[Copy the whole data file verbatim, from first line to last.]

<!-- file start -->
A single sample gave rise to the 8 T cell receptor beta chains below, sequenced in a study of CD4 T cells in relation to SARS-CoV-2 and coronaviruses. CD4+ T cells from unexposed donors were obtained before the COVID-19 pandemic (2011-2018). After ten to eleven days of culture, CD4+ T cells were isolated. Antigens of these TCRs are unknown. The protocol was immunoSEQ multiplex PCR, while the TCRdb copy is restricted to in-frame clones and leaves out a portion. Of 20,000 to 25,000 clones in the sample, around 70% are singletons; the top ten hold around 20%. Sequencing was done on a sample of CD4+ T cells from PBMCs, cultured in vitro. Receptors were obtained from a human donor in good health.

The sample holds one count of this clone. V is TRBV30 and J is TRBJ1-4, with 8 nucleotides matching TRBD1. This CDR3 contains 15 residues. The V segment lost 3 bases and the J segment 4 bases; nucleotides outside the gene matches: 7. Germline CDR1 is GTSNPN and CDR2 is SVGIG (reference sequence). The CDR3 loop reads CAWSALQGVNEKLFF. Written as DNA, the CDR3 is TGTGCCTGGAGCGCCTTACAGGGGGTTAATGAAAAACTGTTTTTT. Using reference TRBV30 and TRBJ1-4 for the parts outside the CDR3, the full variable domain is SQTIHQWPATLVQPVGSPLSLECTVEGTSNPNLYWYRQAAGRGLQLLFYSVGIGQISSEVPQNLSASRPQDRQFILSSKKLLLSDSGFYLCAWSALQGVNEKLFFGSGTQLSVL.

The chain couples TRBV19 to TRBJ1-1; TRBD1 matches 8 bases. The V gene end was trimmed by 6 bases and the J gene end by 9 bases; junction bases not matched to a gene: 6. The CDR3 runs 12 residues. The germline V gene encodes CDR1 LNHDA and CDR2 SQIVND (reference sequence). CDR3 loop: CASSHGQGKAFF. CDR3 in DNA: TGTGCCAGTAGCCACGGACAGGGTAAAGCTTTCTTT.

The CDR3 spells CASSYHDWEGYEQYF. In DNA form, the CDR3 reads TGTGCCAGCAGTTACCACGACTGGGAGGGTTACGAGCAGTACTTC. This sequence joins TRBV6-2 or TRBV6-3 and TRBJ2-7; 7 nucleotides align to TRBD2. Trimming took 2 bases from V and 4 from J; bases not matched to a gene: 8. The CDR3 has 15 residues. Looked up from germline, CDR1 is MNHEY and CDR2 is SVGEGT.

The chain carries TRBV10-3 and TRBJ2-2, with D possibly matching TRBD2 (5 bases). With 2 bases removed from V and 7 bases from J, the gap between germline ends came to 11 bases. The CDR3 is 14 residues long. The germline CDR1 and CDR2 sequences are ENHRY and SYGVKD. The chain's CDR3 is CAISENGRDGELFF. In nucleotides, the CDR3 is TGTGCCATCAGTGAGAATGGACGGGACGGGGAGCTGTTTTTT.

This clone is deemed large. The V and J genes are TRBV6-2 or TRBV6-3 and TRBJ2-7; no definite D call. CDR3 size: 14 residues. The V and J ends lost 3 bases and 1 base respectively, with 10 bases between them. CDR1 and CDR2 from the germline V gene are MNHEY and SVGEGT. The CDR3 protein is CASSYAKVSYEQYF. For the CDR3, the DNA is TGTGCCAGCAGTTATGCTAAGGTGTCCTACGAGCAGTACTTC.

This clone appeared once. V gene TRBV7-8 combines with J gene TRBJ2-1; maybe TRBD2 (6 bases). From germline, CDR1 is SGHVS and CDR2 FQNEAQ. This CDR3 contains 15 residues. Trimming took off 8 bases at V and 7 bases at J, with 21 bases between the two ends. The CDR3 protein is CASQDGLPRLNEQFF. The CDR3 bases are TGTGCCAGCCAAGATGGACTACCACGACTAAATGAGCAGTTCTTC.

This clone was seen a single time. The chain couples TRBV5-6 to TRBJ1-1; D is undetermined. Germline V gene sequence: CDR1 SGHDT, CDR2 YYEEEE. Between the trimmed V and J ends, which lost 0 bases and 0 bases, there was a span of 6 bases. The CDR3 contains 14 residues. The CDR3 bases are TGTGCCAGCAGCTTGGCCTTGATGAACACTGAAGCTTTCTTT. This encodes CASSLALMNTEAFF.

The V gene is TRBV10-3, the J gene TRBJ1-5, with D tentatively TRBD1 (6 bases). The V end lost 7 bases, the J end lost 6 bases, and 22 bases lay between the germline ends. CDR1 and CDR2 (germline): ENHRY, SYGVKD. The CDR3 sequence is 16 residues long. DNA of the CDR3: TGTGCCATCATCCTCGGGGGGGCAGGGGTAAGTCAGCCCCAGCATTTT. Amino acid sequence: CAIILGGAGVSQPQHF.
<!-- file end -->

A single sample gave rise to the 8 T cell receptor beta chains below, sequenced in a study of CD4 T cells in relation to SARS-CoV-2 and coronaviruses. CD4+ T cells from unexposed donors were obtained before the COVID-19 pandemic (2011-2018). After ten to eleven days of culture, CD4+ T cells were isolated. Antigens of these TCRs are unknown. The protocol was immunoSEQ multiplex PCR, while the TCRdb copy is restricted to in-frame clones and leaves out a portion. Of 20,000 to 25,000 clones in the sample, around 70% are singletons; the top ten hold around 20%. Sequencing was done on a sample of CD4+ T cells from PBMCs, cultured in vitro. Receptors were obtained from a human donor in good health.

The sample holds one count of this clone. V is TRBV30 and J is TRBJ1-4, with 8 nucleotides matching TRBD1. This CDR3 contains 15 residues. The V segment lost 3 bases and the J segment 4 bases; nucleotides outside the gene matches: 7. Germline CDR1 is GTSNPN and CDR2 is SVGIG (reference sequence). The CDR3 loop reads CAWSALQGVNEKLFF. Written as DNA, the CDR3 is TGTGCCTGGAGCGCCTTACAGGGGGTTAATGAAAAACTGTTTTTT. Using reference TRBV30 and TRBJ1-4 for the parts outside the CDR3, the full variable domain is SQTIHQWPATLVQPVGSPLSLECTVEGTSNPNLYWYRQAAGRGLQLLFYSVGIGQISSEVPQNLSASRPQDRQFILSSKKLLLSDSGFYLCAWSALQGVNEKLFFGSGTQLSVL.

The chain couples TRBV19 to TRBJ1-1; TRBD1 matches 8 bases. The V gene end was trimmed by 6 bases and the J gene end by 9 bases; junction bases not matched to a gene: 6. The CDR3 runs 12 residues. The germline V gene encodes CDR1 LNHDA and CDR2 SQIVND (reference sequence). CDR3 loop: CASSHGQGKAFF. CDR3 in DNA: TGTGCCAGTAGCCACGGACAGGGTAAAGCTTTCTTT.

The CDR3 spells CASSYHDWEGYEQYF. In DNA form, the CDR3 reads TGTGCCAGCAGTTACCACGACTGGGAGGGTTACGAGCAGTACTTC. This sequence joins TRBV6-2 or TRBV6-3 and TRBJ2-7; 7 nucleotides align to TRBD2. Trimming took 2 bases from V and 4 from J; bases not matched to a gene: 8. The CDR3 has 15 residues. Looked up from germline, CDR1 is MNHEY and CDR2 is SVGEGT.

The chain carries TRBV10-3 and TRBJ2-2, with D possibly matching TRBD2 (5 bases). With 2 bases removed from V and 7 bases from J, the gap between germline ends came to 11 bases. The CDR3 is 14 residues long. The germline CDR1 and CDR2 sequences are ENHRY and SYGVKD. The chain's CDR3 is CAISENGRDGELFF. In nucleotides, the CDR3 is TGTGCCATCAGTGAGAATGGACGGGACGGGGAGCTGTTTTTT.

This clone is deemed large. The V and J genes are TRBV6-2 or TRBV6-3 and TRBJ2-7; no definite D call. CDR3 size: 14 residues. The V and J ends lost 3 bases and 1 base respectively, with 10 bases between them. CDR1 and CDR2 from the germline V gene are MNHEY and SVGEGT. The CDR3 protein is CASSYAKVSYEQYF. For the CDR3, the DNA is TGTGCCAGCAGTTATGCTAAGGTGTCCTACGAGCAGTACTTC.

This clone appeared once. V gene TRBV7-8 combines with J gene TRBJ2-1; maybe TRBD2 (6 bases). From germline, CDR1 is SGHVS and CDR2 FQNEAQ. This CDR3 contains 15 residues. Trimming took off 8 bases at V and 7 bases at J, with 21 bases between the two ends. The CDR3 protein is CASQDGLPRLNEQFF. The CDR3 bases are TGTGCCAGCCAAGATGGACTACCACGACTAAATGAGCAGTTCTTC.

This clone was seen a single time. The chain couples TRBV5-6 to TRBJ1-1; D is undetermined. Germline V gene sequence: CDR1 SGHDT, CDR2 YYEEEE. Between the trimmed V and J ends, which lost 0 bases and 0 bases, there was a span of 6 bases. The CDR3 contains 14 residues. The CDR3 bases are TGTGCCAGCAGCTTGGCCTTGATGAACACTGAAGCTTTCTTT. This encodes CASSLALMNTEAFF.

The V gene is TRBV10-3, the J gene TRBJ1-5, with D tentatively TRBD1 (6 bases). The V end lost 7 bases, the J end lost 6 bases, and 22 bases lay between the germline ends. CDR1 and CDR2 (germline): ENHRY, SYGVKD. The CDR3 sequence is 16 residues long. DNA of the CDR3: TGTGCCATCATCCTCGGGGGGGCAGGGGTAAGTCAGCCCCAGCATTTT. Amino acid sequence: CAIILGGAGVSQPQHF.